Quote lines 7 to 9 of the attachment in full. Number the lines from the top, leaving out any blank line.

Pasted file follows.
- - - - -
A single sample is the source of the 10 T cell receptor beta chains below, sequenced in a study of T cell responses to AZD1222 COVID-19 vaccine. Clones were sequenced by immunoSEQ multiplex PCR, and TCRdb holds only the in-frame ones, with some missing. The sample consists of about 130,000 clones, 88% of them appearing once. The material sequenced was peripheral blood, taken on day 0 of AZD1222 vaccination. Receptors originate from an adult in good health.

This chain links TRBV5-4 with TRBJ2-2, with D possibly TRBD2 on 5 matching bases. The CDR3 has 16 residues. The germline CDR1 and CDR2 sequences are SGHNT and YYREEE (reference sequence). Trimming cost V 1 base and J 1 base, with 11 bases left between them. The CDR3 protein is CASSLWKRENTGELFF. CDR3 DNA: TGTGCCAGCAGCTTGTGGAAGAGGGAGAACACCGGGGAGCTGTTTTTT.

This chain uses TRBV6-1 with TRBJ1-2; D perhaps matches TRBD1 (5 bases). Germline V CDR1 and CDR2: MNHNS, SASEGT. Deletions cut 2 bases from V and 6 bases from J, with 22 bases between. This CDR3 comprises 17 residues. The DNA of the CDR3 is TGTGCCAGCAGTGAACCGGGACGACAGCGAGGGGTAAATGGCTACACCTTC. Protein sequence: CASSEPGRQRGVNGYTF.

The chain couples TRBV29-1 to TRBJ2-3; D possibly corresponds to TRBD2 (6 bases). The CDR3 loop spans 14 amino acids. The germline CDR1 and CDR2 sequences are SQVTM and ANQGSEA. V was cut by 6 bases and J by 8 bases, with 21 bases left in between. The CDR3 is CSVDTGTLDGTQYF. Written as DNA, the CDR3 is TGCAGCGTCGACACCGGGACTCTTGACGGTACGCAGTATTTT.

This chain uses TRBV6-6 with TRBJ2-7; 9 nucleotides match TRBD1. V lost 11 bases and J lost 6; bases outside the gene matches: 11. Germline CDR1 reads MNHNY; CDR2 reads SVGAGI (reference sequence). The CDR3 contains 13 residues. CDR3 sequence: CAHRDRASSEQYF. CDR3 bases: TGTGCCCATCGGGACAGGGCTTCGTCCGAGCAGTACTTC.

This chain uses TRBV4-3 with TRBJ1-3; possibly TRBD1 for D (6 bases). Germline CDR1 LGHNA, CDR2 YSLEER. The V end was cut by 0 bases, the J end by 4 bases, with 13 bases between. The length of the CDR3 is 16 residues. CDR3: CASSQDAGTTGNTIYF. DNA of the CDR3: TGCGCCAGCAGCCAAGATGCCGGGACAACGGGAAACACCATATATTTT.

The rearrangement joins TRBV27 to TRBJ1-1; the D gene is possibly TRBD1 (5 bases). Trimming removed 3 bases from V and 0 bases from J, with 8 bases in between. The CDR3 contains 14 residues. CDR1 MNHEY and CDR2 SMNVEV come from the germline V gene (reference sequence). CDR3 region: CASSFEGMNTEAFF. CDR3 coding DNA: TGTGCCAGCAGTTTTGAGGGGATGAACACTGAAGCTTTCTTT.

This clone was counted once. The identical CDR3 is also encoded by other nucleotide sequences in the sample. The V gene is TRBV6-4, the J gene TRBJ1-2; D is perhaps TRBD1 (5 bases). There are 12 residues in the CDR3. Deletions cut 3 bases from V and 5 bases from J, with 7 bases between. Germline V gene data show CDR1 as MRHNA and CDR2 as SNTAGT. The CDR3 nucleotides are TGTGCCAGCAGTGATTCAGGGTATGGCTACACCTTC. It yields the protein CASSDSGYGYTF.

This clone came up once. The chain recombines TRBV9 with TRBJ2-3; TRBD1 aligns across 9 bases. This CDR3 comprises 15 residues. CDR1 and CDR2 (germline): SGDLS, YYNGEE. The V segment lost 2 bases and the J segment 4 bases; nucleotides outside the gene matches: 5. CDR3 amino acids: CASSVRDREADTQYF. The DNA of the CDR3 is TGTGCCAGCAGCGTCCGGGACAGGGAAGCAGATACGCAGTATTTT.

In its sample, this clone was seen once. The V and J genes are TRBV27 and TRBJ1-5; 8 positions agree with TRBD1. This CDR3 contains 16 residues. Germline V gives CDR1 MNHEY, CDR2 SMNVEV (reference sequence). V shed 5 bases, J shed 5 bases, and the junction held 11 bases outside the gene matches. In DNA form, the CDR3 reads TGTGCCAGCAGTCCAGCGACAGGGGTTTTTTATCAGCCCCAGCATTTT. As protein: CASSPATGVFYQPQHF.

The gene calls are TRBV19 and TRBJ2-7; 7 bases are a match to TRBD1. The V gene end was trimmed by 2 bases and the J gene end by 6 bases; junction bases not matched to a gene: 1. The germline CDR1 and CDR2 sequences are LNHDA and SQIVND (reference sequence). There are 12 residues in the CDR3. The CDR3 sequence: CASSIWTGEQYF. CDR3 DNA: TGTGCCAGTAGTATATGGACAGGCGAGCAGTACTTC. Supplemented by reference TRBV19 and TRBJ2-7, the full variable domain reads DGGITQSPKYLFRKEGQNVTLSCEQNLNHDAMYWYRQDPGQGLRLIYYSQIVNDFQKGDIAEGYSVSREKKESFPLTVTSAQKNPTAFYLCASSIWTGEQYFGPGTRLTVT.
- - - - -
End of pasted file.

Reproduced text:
The rearrangement joins TRBV27 to TRBJ1-1; the D gene is possibly TRBD1 (5 bases). Trimming removed 3 bases from V and 0 bases from J, with 8 bases in between. The CDR3 contains 14 residues. CDR1 MNHEY and CDR2 SMNVEV come from the germline V gene (reference sequence). CDR3 region: CASSFEGMNTEAFF. CDR3 coding DNA: TGTGCCAGCAGTTTTGAGGGGATGAACACTGAAGCTTTCTTT.

This clone was counted once. The identical CDR3 is also encoded by other nucleotide sequences in the sample. The V gene is TRBV6-4, the J gene TRBJ1-2; D is perhaps TRBD1 (5 bases). There are 12 residues in the CDR3. Deletions cut 3 bases from V and 5 bases from J, with 7 bases between. Germline V gene data show CDR1 as MRHNA and CDR2 as SNTAGT. The CDR3 nucleotides are TGTGCCAGCAGTGATTCAGGGTATGGCTACACCTTC. It yields the protein CASSDSGYGYTF.

This clone came up once. The chain recombines TRBV9 with TRBJ2-3; TRBD1 aligns across 9 bases. This CDR3 comprises 15 residues. CDR1 and CDR2 (germline): SGDLS, YYNGEE. The V segment lost 2 bases and the J segment 4 bases; nucleotides outside the gene matches: 5. CDR3 amino acids: CASSVRDREADTQYF. The DNA of the CDR3 is TGTGCCAGCAGCGTCCGGGACAGGGAAGCAGATACGCAGTATTTT.